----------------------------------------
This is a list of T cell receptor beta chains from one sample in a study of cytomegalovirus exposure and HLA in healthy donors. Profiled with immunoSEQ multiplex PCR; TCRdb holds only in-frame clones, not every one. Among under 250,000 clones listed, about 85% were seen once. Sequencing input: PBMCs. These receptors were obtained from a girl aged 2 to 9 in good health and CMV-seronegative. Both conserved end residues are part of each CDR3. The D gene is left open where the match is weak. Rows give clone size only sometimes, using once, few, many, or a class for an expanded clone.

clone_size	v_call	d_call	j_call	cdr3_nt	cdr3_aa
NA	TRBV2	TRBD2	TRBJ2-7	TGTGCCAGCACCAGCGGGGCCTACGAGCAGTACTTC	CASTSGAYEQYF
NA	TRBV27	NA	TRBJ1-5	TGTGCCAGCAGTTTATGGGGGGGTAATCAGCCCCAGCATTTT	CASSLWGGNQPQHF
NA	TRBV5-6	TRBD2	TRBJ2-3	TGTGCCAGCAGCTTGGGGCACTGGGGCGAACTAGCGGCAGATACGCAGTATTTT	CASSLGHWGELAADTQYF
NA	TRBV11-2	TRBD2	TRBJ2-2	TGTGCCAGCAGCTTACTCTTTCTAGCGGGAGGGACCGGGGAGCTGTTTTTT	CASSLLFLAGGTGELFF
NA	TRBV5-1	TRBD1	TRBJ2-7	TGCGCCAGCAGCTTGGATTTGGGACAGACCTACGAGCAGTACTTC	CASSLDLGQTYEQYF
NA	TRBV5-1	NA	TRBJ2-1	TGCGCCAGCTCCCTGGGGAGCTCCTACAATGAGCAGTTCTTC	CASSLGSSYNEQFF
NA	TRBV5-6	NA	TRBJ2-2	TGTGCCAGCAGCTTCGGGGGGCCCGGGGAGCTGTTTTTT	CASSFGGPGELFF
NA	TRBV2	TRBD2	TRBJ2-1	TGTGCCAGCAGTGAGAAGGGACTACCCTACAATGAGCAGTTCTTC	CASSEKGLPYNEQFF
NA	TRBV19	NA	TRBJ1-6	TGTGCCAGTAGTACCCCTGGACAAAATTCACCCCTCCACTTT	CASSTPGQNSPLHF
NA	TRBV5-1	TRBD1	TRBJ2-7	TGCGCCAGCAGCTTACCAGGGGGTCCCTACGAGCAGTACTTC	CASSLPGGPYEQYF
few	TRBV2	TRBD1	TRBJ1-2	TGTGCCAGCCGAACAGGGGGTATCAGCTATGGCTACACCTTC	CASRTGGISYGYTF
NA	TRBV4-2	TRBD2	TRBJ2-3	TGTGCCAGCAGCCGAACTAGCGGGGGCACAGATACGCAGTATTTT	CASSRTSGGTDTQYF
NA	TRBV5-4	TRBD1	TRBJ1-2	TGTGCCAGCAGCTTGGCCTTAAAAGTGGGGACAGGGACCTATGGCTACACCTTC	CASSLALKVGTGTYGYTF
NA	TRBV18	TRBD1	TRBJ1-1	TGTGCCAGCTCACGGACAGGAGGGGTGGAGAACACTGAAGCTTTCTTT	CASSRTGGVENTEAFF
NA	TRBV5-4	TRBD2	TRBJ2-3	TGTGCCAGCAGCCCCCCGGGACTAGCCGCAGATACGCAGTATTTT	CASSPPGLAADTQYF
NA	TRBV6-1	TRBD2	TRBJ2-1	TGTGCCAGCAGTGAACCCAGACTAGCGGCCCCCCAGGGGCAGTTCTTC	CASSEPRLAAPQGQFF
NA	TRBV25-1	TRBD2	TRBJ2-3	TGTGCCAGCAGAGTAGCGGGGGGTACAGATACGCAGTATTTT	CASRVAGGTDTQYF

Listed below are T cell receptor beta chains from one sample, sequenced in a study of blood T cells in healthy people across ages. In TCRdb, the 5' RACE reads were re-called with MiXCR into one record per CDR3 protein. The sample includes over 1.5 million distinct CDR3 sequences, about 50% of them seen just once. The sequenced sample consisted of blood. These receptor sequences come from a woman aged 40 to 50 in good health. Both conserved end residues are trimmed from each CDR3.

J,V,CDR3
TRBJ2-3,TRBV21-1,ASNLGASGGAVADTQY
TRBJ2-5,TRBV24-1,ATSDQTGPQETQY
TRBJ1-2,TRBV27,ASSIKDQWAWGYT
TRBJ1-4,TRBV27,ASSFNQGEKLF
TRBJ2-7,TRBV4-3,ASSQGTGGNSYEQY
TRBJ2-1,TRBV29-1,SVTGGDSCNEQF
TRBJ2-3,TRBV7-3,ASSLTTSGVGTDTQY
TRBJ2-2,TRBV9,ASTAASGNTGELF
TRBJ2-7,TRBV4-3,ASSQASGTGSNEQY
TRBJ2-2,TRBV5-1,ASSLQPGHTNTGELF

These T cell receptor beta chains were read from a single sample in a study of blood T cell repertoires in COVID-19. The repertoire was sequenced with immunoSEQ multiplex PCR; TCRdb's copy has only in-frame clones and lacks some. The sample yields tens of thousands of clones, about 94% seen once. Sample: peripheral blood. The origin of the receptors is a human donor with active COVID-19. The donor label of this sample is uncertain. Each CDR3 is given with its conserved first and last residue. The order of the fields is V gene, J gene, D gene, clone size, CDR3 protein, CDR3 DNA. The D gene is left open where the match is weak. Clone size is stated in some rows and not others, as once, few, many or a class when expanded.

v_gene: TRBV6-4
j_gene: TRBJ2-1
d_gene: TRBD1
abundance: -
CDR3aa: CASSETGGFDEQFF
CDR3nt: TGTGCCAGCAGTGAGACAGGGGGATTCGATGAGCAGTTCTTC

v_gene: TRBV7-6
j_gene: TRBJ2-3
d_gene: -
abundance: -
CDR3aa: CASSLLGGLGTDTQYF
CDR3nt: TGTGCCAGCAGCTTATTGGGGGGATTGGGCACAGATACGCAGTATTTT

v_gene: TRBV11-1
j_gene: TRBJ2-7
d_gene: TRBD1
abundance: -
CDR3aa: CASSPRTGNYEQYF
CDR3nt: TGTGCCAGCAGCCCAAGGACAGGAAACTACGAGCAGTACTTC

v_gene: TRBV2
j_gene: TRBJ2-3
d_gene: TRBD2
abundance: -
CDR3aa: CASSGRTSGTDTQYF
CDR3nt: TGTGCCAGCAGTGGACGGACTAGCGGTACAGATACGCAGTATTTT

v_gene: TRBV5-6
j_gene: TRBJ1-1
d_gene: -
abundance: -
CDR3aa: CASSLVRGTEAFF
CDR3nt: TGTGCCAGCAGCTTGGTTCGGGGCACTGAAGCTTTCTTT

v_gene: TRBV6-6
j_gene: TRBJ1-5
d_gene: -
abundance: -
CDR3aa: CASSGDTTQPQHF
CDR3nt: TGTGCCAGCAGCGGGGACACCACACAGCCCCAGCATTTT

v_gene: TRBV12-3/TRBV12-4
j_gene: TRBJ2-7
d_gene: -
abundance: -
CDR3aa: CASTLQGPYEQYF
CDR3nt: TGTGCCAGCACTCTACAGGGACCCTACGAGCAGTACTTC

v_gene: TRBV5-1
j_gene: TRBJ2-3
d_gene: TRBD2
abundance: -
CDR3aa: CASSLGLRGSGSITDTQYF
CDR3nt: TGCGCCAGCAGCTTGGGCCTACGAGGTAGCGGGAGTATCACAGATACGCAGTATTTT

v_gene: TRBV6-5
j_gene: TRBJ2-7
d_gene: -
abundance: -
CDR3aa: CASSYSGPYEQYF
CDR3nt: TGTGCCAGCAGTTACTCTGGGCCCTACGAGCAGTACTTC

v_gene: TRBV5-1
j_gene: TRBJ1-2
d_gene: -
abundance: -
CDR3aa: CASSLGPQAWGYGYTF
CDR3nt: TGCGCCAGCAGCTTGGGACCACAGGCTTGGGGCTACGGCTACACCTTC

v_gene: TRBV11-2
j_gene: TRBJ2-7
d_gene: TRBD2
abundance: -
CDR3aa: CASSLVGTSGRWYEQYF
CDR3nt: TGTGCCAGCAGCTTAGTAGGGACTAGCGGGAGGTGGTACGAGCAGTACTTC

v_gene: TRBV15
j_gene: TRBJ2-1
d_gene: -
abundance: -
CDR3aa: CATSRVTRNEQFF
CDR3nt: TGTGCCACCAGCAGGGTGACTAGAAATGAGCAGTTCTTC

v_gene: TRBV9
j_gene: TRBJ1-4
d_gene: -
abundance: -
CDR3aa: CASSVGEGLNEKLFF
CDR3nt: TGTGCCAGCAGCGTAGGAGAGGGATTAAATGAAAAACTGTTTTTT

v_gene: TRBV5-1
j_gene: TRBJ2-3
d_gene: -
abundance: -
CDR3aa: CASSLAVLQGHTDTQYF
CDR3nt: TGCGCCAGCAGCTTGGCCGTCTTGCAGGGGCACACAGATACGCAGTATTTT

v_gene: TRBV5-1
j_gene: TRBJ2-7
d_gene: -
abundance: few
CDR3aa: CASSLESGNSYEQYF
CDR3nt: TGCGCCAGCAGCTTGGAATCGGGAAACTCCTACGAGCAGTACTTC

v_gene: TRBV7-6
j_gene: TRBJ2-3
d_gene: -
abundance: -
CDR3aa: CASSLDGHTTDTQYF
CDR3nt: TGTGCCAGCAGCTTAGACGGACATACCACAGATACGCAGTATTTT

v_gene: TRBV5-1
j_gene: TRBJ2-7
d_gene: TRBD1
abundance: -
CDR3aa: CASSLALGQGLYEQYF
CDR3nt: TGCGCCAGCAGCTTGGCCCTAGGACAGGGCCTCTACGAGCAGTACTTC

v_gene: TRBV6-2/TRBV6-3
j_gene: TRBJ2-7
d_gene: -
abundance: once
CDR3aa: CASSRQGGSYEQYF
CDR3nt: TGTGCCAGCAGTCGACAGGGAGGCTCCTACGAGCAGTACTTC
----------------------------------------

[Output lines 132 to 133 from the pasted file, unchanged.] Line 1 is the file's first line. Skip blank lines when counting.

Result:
abundance: -
CDR3aa: CASSLALGQGLYEQYF